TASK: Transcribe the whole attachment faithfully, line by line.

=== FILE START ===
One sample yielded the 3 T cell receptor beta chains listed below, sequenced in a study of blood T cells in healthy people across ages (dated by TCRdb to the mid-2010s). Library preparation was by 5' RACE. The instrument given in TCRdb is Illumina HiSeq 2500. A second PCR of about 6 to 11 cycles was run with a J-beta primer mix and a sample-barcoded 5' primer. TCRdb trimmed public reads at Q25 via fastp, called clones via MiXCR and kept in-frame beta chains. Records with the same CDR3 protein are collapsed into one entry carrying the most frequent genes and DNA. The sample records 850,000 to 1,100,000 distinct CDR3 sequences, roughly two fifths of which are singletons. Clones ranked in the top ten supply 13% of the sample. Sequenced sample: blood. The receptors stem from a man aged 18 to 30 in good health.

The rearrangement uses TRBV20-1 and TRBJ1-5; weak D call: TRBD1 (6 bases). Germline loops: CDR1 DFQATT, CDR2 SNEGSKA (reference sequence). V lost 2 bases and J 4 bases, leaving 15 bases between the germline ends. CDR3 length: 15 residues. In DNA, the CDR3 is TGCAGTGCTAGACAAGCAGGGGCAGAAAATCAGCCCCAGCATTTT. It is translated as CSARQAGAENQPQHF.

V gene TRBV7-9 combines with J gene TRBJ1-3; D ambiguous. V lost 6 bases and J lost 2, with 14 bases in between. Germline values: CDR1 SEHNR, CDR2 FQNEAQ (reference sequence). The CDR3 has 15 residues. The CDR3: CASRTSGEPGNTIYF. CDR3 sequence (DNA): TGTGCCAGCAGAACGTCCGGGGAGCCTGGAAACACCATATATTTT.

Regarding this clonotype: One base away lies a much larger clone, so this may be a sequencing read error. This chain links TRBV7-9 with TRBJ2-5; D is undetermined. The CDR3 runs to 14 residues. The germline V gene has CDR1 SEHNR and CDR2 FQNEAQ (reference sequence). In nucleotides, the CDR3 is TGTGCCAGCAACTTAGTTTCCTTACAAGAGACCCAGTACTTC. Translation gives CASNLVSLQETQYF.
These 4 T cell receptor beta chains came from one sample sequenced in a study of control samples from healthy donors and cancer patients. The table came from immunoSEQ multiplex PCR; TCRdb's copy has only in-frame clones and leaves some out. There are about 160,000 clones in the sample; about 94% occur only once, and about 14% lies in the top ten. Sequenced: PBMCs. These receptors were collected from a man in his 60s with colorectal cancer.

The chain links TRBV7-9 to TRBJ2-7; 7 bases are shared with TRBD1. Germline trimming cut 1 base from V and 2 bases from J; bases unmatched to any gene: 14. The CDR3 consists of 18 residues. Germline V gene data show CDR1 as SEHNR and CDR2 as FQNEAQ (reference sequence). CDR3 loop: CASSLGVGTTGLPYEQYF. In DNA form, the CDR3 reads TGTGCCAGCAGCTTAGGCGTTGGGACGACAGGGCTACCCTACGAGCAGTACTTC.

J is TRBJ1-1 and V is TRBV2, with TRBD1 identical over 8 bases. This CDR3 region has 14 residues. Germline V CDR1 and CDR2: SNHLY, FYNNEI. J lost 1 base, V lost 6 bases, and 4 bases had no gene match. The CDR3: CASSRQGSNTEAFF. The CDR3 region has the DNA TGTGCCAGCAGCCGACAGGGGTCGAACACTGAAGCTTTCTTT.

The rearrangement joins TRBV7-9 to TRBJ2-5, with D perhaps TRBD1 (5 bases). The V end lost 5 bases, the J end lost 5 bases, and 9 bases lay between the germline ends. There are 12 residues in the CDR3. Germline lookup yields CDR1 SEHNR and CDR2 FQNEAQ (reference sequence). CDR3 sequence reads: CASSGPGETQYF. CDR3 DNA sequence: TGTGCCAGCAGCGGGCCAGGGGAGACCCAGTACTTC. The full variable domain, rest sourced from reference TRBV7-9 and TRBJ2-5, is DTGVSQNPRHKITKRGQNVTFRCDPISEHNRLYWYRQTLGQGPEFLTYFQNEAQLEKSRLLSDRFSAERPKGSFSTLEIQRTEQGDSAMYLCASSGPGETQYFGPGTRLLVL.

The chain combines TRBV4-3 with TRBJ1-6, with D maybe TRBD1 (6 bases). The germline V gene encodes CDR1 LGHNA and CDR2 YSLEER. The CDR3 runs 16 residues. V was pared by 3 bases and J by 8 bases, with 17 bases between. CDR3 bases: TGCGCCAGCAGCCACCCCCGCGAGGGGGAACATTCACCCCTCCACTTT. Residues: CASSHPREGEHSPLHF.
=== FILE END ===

One sample yielded the 3 T cell receptor beta chains listed below, sequenced in a study of blood T cells in healthy people across ages (dated by TCRdb to the mid-2010s). Library preparation was by 5' RACE. The instrument given in TCRdb is Illumina HiSeq 2500. A second PCR of about 6 to 11 cycles was run with a J-beta primer mix and a sample-barcoded 5' primer. TCRdb trimmed public reads at Q25 via fastp, called clones via MiXCR and kept in-frame beta chains. Records with the same CDR3 protein are collapsed into one entry carrying the most frequent genes and DNA. The sample records 850,000 to 1,100,000 distinct CDR3 sequences, roughly two fifths of which are singletons. Clones ranked in the top ten supply 13% of the sample. Sequenced sample: blood. The receptors stem from a man aged 18 to 30 in good health.

The rearrangement uses TRBV20-1 and TRBJ1-5; weak D call: TRBD1 (6 bases). Germline loops: CDR1 DFQATT, CDR2 SNEGSKA (reference sequence). V lost 2 bases and J 4 bases, leaving 15 bases between the germline ends. CDR3 length: 15 residues. In DNA, the CDR3 is TGCAGTGCTAGACAAGCAGGGGCAGAAAATCAGCCCCAGCATTTT. It is translated as CSARQAGAENQPQHF.

V gene TRBV7-9 combines with J gene TRBJ1-3; D ambiguous. V lost 6 bases and J lost 2, with 14 bases in between. Germline values: CDR1 SEHNR, CDR2 FQNEAQ (reference sequence). The CDR3 has 15 residues. The CDR3: CASRTSGEPGNTIYF. CDR3 sequence (DNA): TGTGCCAGCAGAACGTCCGGGGAGCCTGGAAACACCATATATTTT.

Regarding this clonotype: One base away lies a much larger clone, so this may be a sequencing read error. This chain links TRBV7-9 with TRBJ2-5; D is undetermined. The CDR3 runs to 14 residues. The germline V gene has CDR1 SEHNR and CDR2 FQNEAQ (reference sequence). In nucleotides, the CDR3 is TGTGCCAGCAACTTAGTTTCCTTACAAGAGACCCAGTACTTC. Translation gives CASNLVSLQETQYF.
These 4 T cell receptor beta chains came from one sample sequenced in a study of control samples from healthy donors and cancer patients. The table came from immunoSEQ multiplex PCR; TCRdb's copy has only in-frame clones and leaves some out. There are about 160,000 clones in the sample; about 94% occur only once, and about 14% lies in the top ten. Sequenced: PBMCs. These receptors were collected from a man in his 60s with colorectal cancer.

The chain links TRBV7-9 to TRBJ2-7; 7 bases are shared with TRBD1. Germline trimming cut 1 base from V and 2 bases from J; bases unmatched to any gene: 14. The CDR3 consists of 18 residues. Germline V gene data show CDR1 as SEHNR and CDR2 as FQNEAQ (reference sequence). CDR3 loop: CASSLGVGTTGLPYEQYF. In DNA form, the CDR3 reads TGTGCCAGCAGCTTAGGCGTTGGGACGACAGGGCTACCCTACGAGCAGTACTTC.

J is TRBJ1-1 and V is TRBV2, with TRBD1 identical over 8 bases. This CDR3 region has 14 residues. Germline V CDR1 and CDR2: SNHLY, FYNNEI. J lost 1 base, V lost 6 bases, and 4 bases had no gene match. The CDR3: CASSRQGSNTEAFF. The CDR3 region has the DNA TGTGCCAGCAGCCGACAGGGGTCGAACACTGAAGCTTTCTTT.

The rearrangement joins TRBV7-9 to TRBJ2-5, with D perhaps TRBD1 (5 bases). The V end lost 5 bases, the J end lost 5 bases, and 9 bases lay between the germline ends. There are 12 residues in the CDR3. Germline lookup yields CDR1 SEHNR and CDR2 FQNEAQ (reference sequence). CDR3 sequence reads: CASSGPGETQYF. CDR3 DNA sequence: TGTGCCAGCAGCGGGCCAGGGGAGACCCAGTACTTC. The full variable domain, rest sourced from reference TRBV7-9 and TRBJ2-5, is DTGVSQNPRHKITKRGQNVTFRCDPISEHNRLYWYRQTLGQGPEFLTYFQNEAQLEKSRLLSDRFSAERPKGSFSTLEIQRTEQGDSAMYLCASSGPGETQYFGPGTRLLVL.

The chain combines TRBV4-3 with TRBJ1-6, with D maybe TRBD1 (6 bases). The germline V gene encodes CDR1 LGHNA and CDR2 YSLEER. The CDR3 runs 16 residues. V was pared by 3 bases and J by 8 bases, with 17 bases between. CDR3 bases: TGCGCCAGCAGCCACCCCCGCGAGGGGGAACATTCACCCCTCCACTTT. Residues: CASSHPREGEHSPLHF.